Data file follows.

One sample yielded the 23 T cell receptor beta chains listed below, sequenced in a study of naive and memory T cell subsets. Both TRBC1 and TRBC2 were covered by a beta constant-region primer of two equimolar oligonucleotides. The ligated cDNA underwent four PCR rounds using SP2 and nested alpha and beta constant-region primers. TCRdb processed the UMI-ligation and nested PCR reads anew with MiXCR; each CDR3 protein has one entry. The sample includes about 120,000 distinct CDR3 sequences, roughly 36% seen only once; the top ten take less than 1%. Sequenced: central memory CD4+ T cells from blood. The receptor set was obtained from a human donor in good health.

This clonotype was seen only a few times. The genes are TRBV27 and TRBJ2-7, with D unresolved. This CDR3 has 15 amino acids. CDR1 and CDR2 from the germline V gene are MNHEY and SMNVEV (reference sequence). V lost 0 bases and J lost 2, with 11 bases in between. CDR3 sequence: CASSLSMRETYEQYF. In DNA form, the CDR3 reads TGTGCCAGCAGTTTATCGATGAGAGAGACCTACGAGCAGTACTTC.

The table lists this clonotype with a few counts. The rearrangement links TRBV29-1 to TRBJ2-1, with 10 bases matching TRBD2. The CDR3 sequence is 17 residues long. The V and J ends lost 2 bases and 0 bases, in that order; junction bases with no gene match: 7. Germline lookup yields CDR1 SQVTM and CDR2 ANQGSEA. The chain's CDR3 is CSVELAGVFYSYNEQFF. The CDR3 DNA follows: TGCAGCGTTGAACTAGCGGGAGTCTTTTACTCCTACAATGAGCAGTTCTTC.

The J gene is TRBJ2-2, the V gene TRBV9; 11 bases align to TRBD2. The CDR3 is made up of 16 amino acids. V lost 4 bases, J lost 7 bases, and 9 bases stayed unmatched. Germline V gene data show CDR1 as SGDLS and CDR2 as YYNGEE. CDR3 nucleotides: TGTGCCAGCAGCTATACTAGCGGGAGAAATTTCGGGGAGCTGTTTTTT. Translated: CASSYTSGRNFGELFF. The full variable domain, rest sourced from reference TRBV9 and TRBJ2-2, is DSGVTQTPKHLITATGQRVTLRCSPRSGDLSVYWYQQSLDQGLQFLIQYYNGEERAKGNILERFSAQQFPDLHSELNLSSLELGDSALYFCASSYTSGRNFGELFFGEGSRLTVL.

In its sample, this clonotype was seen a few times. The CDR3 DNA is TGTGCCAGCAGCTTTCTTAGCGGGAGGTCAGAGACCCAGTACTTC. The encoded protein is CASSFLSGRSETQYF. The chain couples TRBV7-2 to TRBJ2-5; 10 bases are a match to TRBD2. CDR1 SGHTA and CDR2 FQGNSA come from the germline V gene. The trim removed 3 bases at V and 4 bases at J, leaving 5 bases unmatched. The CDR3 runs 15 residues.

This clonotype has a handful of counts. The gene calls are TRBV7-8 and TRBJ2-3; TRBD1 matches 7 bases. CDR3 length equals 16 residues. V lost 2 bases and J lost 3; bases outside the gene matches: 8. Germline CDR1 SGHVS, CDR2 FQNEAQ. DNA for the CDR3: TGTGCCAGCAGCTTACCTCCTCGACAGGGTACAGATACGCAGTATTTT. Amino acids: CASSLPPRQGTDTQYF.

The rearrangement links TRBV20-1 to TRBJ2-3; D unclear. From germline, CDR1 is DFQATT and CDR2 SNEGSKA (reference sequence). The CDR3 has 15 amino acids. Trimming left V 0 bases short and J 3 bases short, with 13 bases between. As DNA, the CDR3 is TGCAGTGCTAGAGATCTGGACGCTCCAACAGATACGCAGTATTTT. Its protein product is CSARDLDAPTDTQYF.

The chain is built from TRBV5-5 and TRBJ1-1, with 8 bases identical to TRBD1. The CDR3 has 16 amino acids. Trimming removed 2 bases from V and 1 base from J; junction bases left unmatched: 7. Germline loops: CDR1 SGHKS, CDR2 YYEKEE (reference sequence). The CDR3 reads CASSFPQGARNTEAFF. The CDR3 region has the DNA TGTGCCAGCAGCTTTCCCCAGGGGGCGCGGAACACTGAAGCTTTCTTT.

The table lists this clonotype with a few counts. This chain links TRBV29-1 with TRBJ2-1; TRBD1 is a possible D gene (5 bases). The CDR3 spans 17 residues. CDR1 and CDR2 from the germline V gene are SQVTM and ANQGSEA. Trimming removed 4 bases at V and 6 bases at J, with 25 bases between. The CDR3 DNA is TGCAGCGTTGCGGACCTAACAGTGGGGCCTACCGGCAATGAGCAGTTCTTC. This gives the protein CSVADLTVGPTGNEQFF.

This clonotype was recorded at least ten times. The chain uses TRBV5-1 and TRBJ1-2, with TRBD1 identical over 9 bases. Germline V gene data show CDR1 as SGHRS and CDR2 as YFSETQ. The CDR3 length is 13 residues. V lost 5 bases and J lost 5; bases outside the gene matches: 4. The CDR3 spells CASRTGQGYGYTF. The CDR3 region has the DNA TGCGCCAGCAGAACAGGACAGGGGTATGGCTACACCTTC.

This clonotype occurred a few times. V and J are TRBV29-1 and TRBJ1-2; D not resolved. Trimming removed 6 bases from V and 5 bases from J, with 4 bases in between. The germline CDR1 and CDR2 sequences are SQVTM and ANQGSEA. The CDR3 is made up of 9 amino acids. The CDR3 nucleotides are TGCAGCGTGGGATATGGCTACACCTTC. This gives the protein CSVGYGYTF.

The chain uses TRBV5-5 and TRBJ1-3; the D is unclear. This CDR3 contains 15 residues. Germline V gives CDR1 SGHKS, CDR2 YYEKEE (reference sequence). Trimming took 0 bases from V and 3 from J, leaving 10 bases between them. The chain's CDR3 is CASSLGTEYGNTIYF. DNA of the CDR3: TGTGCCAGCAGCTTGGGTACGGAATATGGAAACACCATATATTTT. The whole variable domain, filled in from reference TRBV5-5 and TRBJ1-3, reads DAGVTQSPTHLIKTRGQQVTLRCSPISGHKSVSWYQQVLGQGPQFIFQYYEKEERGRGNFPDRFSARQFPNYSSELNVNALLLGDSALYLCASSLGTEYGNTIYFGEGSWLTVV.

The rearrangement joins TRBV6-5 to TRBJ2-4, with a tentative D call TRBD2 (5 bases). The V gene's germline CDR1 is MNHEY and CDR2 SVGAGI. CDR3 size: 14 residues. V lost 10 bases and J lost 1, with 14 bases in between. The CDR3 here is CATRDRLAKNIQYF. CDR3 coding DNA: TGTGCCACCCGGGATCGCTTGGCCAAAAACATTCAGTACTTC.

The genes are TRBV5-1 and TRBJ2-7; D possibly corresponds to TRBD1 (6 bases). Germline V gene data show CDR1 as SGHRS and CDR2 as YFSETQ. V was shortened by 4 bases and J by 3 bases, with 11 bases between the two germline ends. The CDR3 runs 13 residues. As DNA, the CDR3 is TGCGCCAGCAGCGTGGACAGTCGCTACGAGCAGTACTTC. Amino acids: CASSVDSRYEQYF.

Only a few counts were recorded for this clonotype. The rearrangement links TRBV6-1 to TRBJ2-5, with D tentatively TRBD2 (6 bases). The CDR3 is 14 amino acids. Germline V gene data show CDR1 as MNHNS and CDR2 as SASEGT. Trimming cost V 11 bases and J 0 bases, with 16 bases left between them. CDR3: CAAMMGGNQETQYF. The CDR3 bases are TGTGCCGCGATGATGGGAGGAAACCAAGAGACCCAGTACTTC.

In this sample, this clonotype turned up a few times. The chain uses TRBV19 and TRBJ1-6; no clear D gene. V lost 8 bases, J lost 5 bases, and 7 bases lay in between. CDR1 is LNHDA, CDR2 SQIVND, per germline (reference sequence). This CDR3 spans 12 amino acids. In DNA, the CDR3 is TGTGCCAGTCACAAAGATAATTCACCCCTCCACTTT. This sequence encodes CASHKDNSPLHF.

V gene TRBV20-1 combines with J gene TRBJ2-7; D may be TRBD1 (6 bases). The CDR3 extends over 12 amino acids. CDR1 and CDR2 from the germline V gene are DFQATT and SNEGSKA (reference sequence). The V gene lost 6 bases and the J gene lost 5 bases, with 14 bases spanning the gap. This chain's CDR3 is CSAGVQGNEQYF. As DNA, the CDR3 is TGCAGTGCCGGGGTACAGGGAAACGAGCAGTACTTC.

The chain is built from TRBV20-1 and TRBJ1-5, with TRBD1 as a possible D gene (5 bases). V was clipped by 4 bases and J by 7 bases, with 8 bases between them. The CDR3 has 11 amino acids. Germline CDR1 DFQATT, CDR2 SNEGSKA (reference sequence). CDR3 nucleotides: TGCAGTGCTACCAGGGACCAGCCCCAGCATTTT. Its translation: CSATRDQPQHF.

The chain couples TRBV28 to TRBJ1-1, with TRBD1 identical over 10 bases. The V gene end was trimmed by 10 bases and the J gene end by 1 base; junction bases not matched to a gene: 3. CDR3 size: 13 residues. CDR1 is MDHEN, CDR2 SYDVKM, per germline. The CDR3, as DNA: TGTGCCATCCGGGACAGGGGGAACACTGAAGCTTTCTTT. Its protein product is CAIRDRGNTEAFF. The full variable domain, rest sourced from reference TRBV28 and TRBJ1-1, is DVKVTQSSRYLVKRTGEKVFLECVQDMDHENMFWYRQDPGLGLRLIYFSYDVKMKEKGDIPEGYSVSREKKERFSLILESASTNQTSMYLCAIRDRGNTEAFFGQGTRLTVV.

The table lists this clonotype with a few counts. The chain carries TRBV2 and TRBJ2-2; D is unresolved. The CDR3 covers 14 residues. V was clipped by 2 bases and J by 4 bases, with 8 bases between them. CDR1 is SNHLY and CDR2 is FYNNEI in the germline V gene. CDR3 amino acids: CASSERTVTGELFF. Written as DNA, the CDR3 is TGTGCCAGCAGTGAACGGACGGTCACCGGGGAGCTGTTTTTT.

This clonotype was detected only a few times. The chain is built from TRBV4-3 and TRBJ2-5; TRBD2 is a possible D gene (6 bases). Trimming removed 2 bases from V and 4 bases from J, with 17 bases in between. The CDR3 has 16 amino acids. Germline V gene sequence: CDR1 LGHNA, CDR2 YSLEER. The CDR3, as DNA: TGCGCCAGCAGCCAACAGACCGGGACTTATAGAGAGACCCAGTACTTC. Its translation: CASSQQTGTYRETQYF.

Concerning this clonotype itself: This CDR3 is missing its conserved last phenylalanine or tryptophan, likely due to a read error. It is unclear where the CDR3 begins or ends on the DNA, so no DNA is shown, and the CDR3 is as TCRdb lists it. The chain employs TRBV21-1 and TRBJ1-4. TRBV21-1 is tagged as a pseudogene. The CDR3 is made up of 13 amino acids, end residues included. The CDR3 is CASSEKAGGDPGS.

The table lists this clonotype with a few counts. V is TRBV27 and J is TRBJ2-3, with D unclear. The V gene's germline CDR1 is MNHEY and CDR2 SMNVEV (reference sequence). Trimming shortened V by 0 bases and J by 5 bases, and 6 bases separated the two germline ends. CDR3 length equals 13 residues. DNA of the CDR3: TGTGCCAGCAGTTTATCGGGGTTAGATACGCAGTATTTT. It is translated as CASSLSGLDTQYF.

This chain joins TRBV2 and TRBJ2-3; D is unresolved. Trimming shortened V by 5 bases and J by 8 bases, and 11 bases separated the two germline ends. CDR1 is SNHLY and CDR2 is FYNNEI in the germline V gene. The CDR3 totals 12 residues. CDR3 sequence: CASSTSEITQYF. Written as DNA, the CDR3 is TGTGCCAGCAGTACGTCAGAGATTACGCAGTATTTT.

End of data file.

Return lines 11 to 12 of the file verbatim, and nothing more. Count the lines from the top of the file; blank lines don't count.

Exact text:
This clonotype occurred a few times. V and J are TRBV29-1 and TRBJ1-2; D not resolved. Trimming removed 6 bases from V and 5 bases from J, with 4 bases in between. The germline CDR1 and CDR2 sequences are SQVTM and ANQGSEA. The CDR3 is made up of 9 amino acids. The CDR3 nucleotides are TGCAGCGTGGGATATGGCTACACCTTC. This gives the protein CSVGYGYTF.

The chain uses TRBV5-5 and TRBJ1-3; the D is unclear. This CDR3 contains 15 residues. Germline V gives CDR1 SGHKS, CDR2 YYEKEE (reference sequence). Trimming took 0 bases from V and 3 from J, leaving 10 bases between them. The chain's CDR3 is CASSLGTEYGNTIYF. DNA of the CDR3: TGTGCCAGCAGCTTGGGTACGGAATATGGAAACACCATATATTTT. The whole variable domain, filled in from reference TRBV5-5 and TRBJ1-3, reads DAGVTQSPTHLIKTRGQQVTLRCSPISGHKSVSWYQQVLGQGPQFIFQYYEKEERGRGNFPDRFSARQFPNYSSELNVNALLLGDSALYLCASSLGTEYGNTIYFGEGSWLTVV.